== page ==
varied in quantity (alone vs. among others); human, animal, or nature
objects; artistic or creative in nature? Although it is useful to assess the
content specifically for meaning as identified by the counselor, it is more
accurate and reliable to obtain the meaning as identified by the client to
understand the image’s construction, thought, feeling, and behavioral signif-
icance. The image itself can capture the client’s inner world, perceptions,
Downloaded by [Misty M. Ginicola] at 13:18 18 December 2012
318 M. M. Ginicola et al.
and contextual experiences, which are key to assessment, diagnosis, and
the formulation of treatment goals (Hays et al., 2009). Therefore, review-
ing the perspective (level vs. tilted), color (black and white vs. color),
focus (narrow vs. wide zooming; sharp vs. blurry), composition (bal-
ance within the image), depth of field (only some content is sharply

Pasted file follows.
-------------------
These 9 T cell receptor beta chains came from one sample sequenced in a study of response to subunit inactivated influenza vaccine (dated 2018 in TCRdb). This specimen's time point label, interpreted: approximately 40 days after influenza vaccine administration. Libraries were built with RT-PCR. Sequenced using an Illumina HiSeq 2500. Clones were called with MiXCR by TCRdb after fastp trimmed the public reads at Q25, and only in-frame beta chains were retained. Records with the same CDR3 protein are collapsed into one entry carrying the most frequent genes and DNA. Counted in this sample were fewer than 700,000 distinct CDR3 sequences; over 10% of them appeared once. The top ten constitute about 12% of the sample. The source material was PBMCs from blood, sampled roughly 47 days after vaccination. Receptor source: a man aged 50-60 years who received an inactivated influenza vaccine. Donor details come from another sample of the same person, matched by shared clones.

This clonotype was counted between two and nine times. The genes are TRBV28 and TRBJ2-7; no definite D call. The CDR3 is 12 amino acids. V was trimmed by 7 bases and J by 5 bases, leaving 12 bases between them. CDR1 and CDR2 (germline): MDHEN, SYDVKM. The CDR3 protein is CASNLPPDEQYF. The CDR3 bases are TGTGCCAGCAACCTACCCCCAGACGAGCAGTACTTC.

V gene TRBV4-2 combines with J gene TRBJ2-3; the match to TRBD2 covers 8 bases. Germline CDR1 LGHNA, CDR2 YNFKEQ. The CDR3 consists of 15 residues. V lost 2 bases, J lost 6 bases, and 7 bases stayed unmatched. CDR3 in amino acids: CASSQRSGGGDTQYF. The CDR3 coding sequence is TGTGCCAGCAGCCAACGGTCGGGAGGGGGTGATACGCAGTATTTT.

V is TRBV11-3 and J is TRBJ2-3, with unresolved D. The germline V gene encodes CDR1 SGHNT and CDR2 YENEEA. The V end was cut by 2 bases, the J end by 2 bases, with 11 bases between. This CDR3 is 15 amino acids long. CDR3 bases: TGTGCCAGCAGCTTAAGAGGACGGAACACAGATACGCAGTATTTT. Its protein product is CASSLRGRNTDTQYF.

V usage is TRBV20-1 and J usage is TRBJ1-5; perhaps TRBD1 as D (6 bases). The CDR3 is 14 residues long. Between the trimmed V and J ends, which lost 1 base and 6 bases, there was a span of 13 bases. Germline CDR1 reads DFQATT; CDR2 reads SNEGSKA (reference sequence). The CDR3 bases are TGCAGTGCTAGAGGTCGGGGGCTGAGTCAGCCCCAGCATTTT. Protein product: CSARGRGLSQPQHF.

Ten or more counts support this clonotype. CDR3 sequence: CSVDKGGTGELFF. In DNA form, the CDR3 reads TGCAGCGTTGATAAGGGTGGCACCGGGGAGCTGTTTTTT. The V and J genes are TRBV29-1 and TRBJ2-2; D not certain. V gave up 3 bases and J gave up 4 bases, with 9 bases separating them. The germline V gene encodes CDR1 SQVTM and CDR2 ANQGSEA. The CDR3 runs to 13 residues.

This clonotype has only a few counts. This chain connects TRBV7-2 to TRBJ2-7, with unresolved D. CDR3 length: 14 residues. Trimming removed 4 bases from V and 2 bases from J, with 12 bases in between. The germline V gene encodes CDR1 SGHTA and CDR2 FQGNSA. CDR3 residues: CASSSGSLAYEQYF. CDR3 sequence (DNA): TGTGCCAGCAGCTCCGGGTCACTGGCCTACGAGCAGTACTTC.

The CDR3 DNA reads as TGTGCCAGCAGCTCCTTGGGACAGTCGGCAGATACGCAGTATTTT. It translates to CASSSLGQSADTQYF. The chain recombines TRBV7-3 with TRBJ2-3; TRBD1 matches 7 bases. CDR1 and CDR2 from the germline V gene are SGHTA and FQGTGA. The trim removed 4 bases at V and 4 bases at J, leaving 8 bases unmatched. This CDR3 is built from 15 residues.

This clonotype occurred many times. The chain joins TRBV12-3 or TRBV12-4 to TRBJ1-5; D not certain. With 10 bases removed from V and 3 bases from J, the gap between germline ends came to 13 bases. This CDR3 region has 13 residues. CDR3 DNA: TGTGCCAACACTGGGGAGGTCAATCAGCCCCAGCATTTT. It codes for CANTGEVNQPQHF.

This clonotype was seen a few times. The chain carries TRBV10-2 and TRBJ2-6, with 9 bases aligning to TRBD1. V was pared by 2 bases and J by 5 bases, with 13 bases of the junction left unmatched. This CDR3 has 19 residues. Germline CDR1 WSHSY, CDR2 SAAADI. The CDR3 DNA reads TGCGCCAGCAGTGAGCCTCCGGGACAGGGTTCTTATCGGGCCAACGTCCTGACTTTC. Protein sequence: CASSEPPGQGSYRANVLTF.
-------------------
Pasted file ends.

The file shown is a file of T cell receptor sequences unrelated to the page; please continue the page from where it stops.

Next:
focused), and any manipulations to the photo (as seen in digital) can
further illuminate specific symptomatology and change in symptoms. For
example, someone who is depressed is likely to have black-and-white
images with blurry or unfocused and constricted content (Hanieh & Walker,
I (MMG) saw a client who presented with depressive symptoms and sui-
cidality. Through formal assessment, I (MMG) diagnosed her with major
depressive disorder. After I (MMG) suggested she take pictures of things
that appealed to her or spoke to her emotions, she captured and shared
several photos. Her photos seemed congruent with her depression diag-
nosis; they were all taken in black-and-white and from a tilted viewpoint,
indicating a disruption in typical mood functioning and cognitive perspec-
tive. However, several photographs had themes of abuse or trauma; the
content included broken objects, strangled dolls, and themes of loss of inno-
cence. Because this was early in the counseling relationship, I (MMG) did
not press the client when she only vaguely described the depictions and
did not reveal any history of trauma. After a few weeks of treatment and
reviewing photos, the client finally opened up about a recent rape that
had preceded her suicidal attempt. In this case, although I did not deem
the photographic analysis to be sufficient as a lone assessment strategy,
it prompted me (MMG) to be vigilant for trauma symptoms. Later clini-